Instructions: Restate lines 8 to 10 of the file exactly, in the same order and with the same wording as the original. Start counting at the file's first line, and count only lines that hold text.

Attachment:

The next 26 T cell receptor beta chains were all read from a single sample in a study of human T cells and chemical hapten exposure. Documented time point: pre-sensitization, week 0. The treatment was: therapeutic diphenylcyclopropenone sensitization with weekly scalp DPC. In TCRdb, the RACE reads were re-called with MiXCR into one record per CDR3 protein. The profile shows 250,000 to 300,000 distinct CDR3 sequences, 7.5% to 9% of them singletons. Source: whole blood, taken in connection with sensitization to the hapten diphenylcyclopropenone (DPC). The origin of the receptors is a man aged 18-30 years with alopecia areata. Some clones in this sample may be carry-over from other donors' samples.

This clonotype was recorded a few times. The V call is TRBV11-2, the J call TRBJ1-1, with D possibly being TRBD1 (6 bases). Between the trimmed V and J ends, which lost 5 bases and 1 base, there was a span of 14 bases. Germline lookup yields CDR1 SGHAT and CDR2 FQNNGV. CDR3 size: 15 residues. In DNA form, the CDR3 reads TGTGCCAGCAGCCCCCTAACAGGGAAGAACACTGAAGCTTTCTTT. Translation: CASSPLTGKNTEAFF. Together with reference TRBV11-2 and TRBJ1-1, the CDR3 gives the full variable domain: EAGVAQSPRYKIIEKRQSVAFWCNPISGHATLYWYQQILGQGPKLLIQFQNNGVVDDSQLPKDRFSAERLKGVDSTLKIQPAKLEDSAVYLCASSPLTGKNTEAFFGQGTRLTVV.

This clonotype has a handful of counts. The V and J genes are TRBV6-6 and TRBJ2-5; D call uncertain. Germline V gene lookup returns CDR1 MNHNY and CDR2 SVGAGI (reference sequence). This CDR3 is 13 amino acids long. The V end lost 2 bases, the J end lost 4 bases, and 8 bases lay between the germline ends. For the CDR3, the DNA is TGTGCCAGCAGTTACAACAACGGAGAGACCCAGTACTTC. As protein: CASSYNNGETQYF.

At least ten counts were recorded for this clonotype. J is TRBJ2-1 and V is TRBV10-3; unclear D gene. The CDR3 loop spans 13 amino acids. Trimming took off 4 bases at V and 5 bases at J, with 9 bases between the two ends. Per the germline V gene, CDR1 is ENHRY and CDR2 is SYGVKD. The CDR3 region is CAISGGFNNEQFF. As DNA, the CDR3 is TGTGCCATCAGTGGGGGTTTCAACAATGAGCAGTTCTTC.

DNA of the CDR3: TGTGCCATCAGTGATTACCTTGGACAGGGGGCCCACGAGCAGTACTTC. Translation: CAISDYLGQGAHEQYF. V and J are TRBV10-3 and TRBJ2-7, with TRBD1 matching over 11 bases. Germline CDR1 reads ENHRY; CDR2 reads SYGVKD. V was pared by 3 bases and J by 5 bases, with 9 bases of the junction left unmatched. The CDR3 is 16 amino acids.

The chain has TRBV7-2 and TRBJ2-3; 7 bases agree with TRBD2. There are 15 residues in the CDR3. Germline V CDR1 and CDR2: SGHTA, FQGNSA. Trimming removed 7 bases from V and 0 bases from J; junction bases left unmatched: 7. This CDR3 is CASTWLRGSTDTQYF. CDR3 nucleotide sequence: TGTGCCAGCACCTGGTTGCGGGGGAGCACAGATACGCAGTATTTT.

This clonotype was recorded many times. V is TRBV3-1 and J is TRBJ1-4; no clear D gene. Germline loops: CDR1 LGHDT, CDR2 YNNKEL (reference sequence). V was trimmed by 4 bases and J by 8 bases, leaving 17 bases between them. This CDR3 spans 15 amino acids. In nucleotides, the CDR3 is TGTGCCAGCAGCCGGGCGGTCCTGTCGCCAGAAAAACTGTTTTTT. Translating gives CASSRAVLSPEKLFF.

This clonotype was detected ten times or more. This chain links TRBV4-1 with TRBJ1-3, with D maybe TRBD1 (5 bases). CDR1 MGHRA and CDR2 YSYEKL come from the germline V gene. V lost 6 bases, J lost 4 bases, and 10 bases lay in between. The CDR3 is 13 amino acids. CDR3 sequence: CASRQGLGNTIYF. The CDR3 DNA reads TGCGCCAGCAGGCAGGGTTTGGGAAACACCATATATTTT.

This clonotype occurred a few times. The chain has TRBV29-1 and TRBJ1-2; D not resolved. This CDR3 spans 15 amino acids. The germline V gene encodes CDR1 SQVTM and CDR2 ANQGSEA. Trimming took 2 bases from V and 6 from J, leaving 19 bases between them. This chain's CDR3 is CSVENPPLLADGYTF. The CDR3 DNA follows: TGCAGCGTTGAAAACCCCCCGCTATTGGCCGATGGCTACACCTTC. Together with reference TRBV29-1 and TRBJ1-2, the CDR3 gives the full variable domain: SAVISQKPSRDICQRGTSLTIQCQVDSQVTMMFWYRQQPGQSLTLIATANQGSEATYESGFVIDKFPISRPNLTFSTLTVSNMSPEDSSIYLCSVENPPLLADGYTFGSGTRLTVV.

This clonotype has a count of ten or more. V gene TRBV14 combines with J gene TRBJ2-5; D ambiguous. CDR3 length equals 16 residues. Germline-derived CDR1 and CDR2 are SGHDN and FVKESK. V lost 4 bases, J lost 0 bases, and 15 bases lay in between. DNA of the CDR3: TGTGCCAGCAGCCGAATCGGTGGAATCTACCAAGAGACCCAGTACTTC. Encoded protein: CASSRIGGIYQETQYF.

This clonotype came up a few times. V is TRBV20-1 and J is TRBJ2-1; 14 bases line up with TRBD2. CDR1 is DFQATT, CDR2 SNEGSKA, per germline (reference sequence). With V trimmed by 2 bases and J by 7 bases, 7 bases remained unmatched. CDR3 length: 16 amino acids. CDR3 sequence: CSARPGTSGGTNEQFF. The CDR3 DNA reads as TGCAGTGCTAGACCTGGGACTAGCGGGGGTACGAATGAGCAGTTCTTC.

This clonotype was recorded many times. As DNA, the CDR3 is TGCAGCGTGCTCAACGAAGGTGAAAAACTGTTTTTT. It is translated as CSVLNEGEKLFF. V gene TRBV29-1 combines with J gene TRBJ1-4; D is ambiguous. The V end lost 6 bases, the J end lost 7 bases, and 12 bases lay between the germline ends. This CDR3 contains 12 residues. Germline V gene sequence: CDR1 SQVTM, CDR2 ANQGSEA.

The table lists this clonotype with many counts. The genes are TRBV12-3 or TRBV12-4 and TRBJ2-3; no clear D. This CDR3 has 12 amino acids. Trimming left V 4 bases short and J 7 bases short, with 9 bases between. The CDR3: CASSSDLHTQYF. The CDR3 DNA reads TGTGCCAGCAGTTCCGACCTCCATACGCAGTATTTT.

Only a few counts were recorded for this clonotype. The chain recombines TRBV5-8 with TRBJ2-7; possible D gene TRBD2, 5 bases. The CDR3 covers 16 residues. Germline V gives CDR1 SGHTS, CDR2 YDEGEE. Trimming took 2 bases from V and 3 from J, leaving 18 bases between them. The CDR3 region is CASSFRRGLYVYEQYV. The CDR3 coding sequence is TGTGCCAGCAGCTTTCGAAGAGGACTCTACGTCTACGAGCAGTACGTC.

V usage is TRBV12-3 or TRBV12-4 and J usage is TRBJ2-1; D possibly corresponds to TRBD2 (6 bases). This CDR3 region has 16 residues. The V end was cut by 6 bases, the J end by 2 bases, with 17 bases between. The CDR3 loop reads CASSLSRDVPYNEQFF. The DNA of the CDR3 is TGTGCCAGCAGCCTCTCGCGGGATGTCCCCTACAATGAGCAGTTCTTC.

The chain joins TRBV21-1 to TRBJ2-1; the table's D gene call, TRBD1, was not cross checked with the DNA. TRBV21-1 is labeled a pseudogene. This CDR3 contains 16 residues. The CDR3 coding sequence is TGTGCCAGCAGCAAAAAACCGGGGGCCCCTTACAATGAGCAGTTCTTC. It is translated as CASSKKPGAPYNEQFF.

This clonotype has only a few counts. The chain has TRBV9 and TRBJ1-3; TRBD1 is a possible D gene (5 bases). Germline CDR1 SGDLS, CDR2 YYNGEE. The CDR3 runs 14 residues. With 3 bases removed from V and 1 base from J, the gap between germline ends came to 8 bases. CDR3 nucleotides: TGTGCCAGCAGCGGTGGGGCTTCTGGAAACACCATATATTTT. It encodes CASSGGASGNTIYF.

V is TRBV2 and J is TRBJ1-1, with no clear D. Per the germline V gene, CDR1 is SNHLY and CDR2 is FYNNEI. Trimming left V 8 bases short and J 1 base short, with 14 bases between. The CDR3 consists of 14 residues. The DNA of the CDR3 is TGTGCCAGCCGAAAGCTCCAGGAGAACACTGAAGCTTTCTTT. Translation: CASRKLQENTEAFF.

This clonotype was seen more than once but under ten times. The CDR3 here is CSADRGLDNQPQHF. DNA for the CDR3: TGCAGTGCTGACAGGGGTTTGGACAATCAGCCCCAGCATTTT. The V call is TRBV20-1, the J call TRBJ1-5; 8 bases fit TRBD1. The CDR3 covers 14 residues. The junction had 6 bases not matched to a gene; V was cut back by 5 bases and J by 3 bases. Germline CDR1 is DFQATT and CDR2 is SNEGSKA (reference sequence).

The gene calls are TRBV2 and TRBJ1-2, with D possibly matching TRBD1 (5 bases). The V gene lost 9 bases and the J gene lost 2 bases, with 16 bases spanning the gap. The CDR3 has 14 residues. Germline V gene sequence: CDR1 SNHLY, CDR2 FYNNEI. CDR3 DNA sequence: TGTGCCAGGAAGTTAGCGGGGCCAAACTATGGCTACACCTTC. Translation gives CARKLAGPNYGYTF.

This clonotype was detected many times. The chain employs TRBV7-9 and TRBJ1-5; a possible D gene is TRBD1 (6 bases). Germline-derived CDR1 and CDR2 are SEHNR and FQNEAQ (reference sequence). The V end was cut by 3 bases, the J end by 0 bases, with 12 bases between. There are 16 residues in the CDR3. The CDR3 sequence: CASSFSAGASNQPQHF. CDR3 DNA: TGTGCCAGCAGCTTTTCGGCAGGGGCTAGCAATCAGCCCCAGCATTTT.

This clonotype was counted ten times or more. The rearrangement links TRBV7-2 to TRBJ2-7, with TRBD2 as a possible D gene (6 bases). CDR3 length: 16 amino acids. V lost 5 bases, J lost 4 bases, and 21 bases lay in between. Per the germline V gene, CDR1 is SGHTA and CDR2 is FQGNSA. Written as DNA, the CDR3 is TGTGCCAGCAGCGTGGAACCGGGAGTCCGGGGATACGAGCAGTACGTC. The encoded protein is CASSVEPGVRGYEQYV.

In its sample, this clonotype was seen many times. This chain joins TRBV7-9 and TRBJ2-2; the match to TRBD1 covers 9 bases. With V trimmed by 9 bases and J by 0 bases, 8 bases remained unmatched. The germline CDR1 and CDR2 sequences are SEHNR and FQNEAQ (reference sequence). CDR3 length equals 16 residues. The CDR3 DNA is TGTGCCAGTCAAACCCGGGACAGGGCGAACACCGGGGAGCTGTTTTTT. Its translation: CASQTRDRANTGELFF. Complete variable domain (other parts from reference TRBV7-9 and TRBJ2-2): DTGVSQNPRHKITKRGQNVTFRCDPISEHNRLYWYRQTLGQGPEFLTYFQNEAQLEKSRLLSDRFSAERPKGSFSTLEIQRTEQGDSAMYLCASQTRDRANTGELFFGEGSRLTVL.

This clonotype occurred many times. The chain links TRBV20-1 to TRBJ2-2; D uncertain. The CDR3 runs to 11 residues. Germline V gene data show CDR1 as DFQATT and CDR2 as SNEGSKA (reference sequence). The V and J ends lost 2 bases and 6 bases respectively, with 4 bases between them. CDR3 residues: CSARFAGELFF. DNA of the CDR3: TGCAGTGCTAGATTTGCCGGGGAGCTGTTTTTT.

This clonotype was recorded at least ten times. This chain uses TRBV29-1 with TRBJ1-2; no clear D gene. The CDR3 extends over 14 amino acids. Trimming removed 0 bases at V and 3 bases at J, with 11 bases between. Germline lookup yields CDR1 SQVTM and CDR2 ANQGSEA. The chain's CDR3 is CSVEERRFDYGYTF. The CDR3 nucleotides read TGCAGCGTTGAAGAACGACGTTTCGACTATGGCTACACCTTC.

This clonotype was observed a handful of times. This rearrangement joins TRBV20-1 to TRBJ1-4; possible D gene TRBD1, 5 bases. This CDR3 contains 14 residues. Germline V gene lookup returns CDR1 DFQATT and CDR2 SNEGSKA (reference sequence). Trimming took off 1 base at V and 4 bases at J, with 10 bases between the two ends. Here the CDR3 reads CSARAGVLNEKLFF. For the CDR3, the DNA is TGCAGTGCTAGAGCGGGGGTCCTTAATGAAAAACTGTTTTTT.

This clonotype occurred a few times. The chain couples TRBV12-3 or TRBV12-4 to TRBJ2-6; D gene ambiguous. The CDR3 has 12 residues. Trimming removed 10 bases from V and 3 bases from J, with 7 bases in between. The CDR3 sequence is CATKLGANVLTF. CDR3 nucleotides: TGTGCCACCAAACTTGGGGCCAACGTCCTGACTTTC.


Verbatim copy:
This clonotype was detected ten times or more. This chain links TRBV4-1 with TRBJ1-3, with D maybe TRBD1 (5 bases). CDR1 MGHRA and CDR2 YSYEKL come from the germline V gene. V lost 6 bases, J lost 4 bases, and 10 bases lay in between. The CDR3 is 13 amino acids. CDR3 sequence: CASRQGLGNTIYF. The CDR3 DNA reads TGCGCCAGCAGGCAGGGTTTGGGAAACACCATATATTTT.

This clonotype occurred a few times. The chain has TRBV29-1 and TRBJ1-2; D not resolved. This CDR3 spans 15 amino acids. The germline V gene encodes CDR1 SQVTM and CDR2 ANQGSEA. Trimming took 2 bases from V and 6 from J, leaving 19 bases between them. This chain's CDR3 is CSVENPPLLADGYTF. The CDR3 DNA follows: TGCAGCGTTGAAAACCCCCCGCTATTGGCCGATGGCTACACCTTC. Together with reference TRBV29-1 and TRBJ1-2, the CDR3 gives the full variable domain: SAVISQKPSRDICQRGTSLTIQCQVDSQVTMMFWYRQQPGQSLTLIATANQGSEATYESGFVIDKFPISRPNLTFSTLTVSNMSPEDSSIYLCSVENPPLLADGYTFGSGTRLTVV.

This clonotype has a count of ten or more. V gene TRBV14 combines with J gene TRBJ2-5; D ambiguous. CDR3 length equals 16 residues. Germline-derived CDR1 and CDR2 are SGHDN and FVKESK. V lost 4 bases, J lost 0 bases, and 15 bases lay in between. DNA of the CDR3: TGTGCCAGCAGCCGAATCGGTGGAATCTACCAAGAGACCCAGTACTTC. Encoded protein: CASSRIGGIYQETQYF.